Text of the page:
It’s our fourth night. We spent our fourth day skiing through the intensifying storm, navigating at times in whiteout conditions, but finding our way across the plateau of ubiquitous lodgepole forest and down into one of the upper branches of Bechler Canyon. We had nervous moments. We paused and thought hard before crossing, one at a time, a snow bridge at least 15 feet thick over a narrow side canyon. Although the sight of it inspired a horrifying vision of sinking into that huge snowball like it was quicksand, the bridge proved dense enough to hold our weight. We also backed off traversing one steep slope that we feared was so loaded with new snow that it could avalanche. Instead, we made a long climb up and around it, wading strenuously uphill through the deep, unconsolidated new snow.
Late that afternoon, we glided easily downhill through forest to reach Three River Junction, where the Phillips, Gregg, and Ferris Forks merge to form the Bechler River entering the main stem of Bechler Canyon. The spot has a sort of Middle Earth ambiance—Middle Earth locked in winter, that is. Steam bursts from numerous hot springs pouring into shallow but fast, rocky streams. The airborne moisture has frozen in a sugary crust on the pine boughs all around us. Cliffs of dark stone soar skyward.
Now, lying there in the dark, I resign myself to what has to be done: going out into the storm to dig us out. I unzip and crawl from my bag, turn on my headlamp, and pull on my damp ski pants and shell jacket. As Jerry and David awaken to my noise, realize what I’m doing, and cheer me on, I unzip the door, push snow out of the doorway, and step outside.
Falling flakes swirl in my headlamp’s beam. Since we stomped out this platform just several hours ago, another foot of powder has fallen, burying our sleds and piling up atop and beside our tent, transforming them all to white mounds. I grab a shovel—wisely, we had left all of them standing upright—and spend the next 30 minutes digging out the tent and sleds. It will become a regular chore for the next two nights and mornings in camp, with each of us taking alternating shifts.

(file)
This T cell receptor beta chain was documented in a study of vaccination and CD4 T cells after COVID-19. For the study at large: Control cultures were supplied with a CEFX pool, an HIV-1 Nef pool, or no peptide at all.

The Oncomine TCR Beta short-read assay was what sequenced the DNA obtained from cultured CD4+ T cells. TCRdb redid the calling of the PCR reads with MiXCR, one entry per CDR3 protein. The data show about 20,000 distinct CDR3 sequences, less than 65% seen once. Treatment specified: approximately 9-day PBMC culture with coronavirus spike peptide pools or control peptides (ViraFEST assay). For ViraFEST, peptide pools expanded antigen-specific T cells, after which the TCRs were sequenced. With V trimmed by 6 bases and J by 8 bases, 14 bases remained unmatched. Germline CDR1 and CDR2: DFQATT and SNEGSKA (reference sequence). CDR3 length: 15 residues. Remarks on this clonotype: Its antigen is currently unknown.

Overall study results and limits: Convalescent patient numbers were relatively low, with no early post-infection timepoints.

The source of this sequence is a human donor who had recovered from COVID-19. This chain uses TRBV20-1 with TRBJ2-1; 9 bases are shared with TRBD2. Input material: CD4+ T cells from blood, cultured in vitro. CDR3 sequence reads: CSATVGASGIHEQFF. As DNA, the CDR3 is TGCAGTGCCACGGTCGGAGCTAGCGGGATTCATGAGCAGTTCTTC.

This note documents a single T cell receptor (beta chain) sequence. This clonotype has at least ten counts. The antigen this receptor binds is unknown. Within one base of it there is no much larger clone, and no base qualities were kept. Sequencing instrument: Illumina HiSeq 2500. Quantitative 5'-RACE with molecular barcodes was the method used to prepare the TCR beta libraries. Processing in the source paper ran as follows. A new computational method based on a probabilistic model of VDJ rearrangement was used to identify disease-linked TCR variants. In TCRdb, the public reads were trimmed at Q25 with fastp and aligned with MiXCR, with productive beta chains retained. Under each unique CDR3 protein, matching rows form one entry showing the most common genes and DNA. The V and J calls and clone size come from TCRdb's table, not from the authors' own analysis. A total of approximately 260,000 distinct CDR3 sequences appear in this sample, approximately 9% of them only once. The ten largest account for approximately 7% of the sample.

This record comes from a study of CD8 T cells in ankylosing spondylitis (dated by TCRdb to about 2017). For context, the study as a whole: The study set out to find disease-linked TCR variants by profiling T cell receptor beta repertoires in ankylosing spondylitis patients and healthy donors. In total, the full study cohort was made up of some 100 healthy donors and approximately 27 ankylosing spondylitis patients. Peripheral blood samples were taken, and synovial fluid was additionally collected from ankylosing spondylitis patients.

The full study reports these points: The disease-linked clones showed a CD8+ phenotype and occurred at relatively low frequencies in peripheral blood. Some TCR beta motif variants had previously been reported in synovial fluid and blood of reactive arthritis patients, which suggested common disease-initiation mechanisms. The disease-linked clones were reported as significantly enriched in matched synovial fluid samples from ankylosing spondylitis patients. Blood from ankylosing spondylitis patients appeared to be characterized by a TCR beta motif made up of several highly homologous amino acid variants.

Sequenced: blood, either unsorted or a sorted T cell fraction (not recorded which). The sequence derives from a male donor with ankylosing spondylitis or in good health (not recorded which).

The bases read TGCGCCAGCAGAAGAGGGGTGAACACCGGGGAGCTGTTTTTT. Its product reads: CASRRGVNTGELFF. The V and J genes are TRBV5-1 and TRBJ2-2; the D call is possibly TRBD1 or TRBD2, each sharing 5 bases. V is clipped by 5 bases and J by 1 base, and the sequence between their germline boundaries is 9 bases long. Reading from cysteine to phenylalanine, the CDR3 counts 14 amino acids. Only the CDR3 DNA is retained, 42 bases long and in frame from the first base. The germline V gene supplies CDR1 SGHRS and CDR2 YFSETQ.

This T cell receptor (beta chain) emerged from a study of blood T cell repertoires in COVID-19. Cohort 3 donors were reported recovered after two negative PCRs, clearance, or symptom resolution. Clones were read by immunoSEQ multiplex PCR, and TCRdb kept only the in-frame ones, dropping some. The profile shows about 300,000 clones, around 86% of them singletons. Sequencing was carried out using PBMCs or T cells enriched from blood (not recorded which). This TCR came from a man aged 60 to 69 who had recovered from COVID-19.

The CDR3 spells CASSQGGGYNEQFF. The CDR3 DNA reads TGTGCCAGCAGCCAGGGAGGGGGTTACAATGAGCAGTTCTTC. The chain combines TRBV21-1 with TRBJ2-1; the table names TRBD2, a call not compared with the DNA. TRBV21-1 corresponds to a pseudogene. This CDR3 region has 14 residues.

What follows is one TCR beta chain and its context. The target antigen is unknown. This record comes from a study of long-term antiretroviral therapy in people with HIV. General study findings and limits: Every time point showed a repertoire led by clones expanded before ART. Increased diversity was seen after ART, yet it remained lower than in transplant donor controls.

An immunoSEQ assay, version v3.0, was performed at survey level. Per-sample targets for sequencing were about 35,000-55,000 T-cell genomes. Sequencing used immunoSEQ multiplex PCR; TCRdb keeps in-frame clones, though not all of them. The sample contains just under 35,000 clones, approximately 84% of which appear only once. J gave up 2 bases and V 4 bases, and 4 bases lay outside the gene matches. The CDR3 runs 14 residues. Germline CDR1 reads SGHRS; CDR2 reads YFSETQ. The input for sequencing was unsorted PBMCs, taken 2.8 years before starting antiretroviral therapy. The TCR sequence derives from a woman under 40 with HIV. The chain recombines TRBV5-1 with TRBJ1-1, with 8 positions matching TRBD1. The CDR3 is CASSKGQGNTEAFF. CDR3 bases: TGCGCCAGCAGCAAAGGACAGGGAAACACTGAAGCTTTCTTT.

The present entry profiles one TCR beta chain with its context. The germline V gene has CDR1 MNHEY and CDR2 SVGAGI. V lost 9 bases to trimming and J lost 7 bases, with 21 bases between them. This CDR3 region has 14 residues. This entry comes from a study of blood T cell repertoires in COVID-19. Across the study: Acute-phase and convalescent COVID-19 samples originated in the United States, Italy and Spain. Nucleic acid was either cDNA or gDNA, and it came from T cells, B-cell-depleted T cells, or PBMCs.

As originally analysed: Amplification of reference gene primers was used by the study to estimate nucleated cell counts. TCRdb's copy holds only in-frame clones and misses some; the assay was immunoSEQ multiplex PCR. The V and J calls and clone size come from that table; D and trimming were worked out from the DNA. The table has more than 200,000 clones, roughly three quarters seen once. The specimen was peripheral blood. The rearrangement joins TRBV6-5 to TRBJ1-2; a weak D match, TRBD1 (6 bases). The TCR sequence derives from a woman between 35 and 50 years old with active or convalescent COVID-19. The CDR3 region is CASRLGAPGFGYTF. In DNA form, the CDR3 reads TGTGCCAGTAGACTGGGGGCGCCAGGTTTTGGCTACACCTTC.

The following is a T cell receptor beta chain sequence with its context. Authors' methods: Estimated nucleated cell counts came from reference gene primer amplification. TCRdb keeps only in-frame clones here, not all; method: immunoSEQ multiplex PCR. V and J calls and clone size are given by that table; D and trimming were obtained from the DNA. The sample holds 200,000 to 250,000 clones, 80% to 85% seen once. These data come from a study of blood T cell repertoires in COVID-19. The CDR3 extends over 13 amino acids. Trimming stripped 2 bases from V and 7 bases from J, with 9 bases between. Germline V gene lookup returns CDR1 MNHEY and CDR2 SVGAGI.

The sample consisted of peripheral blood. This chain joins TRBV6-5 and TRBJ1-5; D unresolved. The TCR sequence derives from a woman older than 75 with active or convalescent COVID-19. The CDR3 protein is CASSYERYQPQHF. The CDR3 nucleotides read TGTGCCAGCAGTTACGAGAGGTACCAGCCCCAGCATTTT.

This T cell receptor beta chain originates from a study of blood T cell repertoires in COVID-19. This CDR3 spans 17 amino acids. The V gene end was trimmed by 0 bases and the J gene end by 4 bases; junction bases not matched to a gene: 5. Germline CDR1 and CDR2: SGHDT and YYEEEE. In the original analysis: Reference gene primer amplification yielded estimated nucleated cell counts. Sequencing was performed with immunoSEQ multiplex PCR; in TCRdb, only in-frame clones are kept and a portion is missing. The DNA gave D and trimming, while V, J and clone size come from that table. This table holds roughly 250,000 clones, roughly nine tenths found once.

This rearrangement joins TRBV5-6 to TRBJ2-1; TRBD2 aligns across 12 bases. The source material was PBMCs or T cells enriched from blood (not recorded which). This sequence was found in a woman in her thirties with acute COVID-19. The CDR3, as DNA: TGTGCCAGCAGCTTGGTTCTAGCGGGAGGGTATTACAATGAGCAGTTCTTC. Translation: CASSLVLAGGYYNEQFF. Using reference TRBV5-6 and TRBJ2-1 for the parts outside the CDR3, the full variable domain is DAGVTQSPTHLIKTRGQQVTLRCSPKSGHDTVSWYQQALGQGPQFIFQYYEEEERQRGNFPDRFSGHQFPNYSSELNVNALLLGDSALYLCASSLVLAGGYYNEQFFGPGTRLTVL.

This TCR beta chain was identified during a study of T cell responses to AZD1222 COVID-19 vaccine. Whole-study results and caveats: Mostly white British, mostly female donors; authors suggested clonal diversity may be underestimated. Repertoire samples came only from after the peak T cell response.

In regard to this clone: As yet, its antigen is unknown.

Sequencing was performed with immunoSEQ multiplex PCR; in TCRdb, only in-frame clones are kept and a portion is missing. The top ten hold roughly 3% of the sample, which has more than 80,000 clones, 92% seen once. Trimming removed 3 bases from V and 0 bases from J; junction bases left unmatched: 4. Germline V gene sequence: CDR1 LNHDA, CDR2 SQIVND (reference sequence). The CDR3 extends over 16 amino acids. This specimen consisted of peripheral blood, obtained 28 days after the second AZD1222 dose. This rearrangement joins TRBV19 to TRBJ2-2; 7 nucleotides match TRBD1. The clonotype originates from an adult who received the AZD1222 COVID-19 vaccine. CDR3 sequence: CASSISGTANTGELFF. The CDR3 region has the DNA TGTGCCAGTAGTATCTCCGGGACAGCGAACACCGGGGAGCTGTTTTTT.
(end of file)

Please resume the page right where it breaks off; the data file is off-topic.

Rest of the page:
Somewhere not far from our tent is Mr. Bubble, a somewhat legendary backcountry pool in a creek heated by hot springs. It was supposed to be the marquis destination of this trip—possibly enticing us to layover for a day of soaking and exploring this area, if we were ahead of schedule.
That doesn’t seem likely now.
We have three days to cover 14 miles to the Bechler River ranger station, at the end of Cave Falls Road. I’ve arranged for the owner of a local shuttle service to meet us there with snowmobiles at noon on our seventh day. He will transport us 20 miles down that unplowed road to Ashton, Idaho, and then drive us back to my car in West Yellowstone, Montana. If we miss that midday Saturday rendezvous, it will take us at least another day to ski down that road.
In more favorable conditions, we could ski those mostly flat 14 miles to the ranger station in one big day or two easy days. But the storm has shown no signs of abating, and the deepening snow has slowed us down significantly. We don’t have the luxury of lounging around in a natural hot tub.